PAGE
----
Why was I so hesitant to have kids when I did in life? Why did I think about it so long?
Because generational responsibility is encoded into the core of who I am. It has been the norm on both sides of my family since generations before I was born. It is at the core of the two cultures and extended families that generated who and what I am. I am nothing without it.
And at the end of the day, I believe that once you have kids, your primary responsibility is to them, first and foremost, and yourself a distant 99th or 100th. I knew, years before I became one, that as soon as I became a father my life as I knew it would be over, by conscious choice. I would take on a new role that was all-encompassing. I had to weigh that. And to make the decision to let myself, the old me, die away and become a memory.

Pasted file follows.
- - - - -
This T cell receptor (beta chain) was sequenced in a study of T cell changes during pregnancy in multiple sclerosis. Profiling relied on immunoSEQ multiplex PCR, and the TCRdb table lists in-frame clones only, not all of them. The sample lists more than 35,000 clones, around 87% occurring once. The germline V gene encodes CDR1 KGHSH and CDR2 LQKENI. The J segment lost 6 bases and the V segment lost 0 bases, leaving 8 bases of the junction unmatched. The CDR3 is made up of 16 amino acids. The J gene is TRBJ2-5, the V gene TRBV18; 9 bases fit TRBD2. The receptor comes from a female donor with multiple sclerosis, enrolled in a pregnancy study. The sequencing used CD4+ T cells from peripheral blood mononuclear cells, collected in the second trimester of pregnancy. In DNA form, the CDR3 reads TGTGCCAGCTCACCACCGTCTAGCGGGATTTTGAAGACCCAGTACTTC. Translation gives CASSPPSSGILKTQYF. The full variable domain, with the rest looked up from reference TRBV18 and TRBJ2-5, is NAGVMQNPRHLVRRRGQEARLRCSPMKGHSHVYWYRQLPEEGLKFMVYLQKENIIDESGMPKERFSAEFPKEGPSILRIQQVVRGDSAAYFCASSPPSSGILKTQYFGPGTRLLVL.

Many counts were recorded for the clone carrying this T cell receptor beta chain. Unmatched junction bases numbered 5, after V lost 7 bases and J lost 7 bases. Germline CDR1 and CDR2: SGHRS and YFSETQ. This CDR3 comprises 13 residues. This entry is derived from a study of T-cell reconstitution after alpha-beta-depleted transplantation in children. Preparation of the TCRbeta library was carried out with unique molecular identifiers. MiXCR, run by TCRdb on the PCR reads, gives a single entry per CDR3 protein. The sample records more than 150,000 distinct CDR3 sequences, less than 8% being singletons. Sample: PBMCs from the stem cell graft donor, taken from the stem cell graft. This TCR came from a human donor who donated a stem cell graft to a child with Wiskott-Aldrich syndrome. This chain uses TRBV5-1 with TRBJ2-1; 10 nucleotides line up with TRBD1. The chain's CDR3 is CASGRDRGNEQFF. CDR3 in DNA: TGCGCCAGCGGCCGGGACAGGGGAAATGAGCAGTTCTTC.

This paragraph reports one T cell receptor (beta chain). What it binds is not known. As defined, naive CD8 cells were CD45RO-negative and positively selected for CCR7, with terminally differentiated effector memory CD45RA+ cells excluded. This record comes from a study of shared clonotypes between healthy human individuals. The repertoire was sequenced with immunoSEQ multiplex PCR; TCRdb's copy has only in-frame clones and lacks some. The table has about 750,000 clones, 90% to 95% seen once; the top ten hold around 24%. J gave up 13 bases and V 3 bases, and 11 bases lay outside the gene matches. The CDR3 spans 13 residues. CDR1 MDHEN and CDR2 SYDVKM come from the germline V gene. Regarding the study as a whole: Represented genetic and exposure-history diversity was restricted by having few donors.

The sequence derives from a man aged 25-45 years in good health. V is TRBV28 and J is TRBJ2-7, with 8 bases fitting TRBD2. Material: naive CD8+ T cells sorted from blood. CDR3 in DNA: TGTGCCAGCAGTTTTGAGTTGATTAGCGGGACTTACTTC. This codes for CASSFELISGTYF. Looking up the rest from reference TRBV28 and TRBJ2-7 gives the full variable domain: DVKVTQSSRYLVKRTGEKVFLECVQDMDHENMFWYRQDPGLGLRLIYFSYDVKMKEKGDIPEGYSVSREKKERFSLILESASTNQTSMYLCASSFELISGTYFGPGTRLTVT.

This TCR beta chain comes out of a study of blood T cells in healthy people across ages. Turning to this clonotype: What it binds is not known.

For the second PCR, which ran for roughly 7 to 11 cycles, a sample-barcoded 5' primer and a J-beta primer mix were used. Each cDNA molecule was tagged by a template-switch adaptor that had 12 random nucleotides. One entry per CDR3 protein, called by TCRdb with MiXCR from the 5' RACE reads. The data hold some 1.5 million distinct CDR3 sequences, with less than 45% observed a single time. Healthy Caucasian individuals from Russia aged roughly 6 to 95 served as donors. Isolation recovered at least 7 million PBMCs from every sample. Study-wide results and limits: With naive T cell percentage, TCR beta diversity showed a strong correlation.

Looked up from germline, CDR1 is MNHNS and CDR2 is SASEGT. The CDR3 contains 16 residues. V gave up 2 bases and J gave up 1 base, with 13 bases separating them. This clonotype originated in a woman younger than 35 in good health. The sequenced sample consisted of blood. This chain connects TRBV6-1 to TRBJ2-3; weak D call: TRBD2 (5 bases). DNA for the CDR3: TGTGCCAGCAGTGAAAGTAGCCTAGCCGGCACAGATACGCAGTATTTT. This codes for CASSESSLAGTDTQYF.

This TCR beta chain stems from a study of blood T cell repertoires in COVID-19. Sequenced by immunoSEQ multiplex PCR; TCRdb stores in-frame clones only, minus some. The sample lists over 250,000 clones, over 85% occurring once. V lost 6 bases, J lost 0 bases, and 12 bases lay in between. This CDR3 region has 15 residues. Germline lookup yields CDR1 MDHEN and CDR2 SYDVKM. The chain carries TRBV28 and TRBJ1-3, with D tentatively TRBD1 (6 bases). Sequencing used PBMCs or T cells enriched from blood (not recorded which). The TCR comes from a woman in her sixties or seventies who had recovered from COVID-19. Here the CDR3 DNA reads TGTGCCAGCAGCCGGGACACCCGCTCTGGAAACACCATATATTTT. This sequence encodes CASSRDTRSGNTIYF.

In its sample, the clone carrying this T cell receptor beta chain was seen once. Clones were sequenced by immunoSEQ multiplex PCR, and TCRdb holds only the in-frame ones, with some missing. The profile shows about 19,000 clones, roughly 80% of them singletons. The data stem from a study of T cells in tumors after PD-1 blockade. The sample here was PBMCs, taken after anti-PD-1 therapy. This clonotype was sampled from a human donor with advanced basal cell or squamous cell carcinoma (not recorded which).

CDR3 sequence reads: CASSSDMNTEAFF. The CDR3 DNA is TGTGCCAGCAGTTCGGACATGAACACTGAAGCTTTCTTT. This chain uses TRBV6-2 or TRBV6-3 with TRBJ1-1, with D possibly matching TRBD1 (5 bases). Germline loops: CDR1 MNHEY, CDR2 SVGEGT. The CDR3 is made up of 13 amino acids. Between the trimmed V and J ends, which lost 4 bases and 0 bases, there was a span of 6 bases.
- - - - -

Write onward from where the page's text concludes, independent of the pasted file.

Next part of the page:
That’s my belief. A parent exists for and only for their kids. They chose to have them. They took on the responsibility. At that moment, their kids became the people that bear the family name, that are people. And the the parent? They recede into existence as a part of the mere support system for those people that now bear the family name. The rest is nothing but the rest.
I realize that there’s a pretty big western tradition out there, including psychologists (who regularly refuse to see themselves as the highly culture-bound creatures that they are), who will argue that this is a false belief or unhealthy or blah, blah, blah. Sure, whatever. Tell me what you need to tell me. I’ll always listen to anyone. But don’t expect me to agree.
I’ll also say that I’m not here to force my beliefs on anyone. I’ll leave that to our modern cultural totalitarians on the left and on the right, who never met a moment for activism they didn’t embrace with a verbal barrage or seven.
My beliefs are mine and mine alone. But they are mine, and I, for myself, am compelled to be governed by them.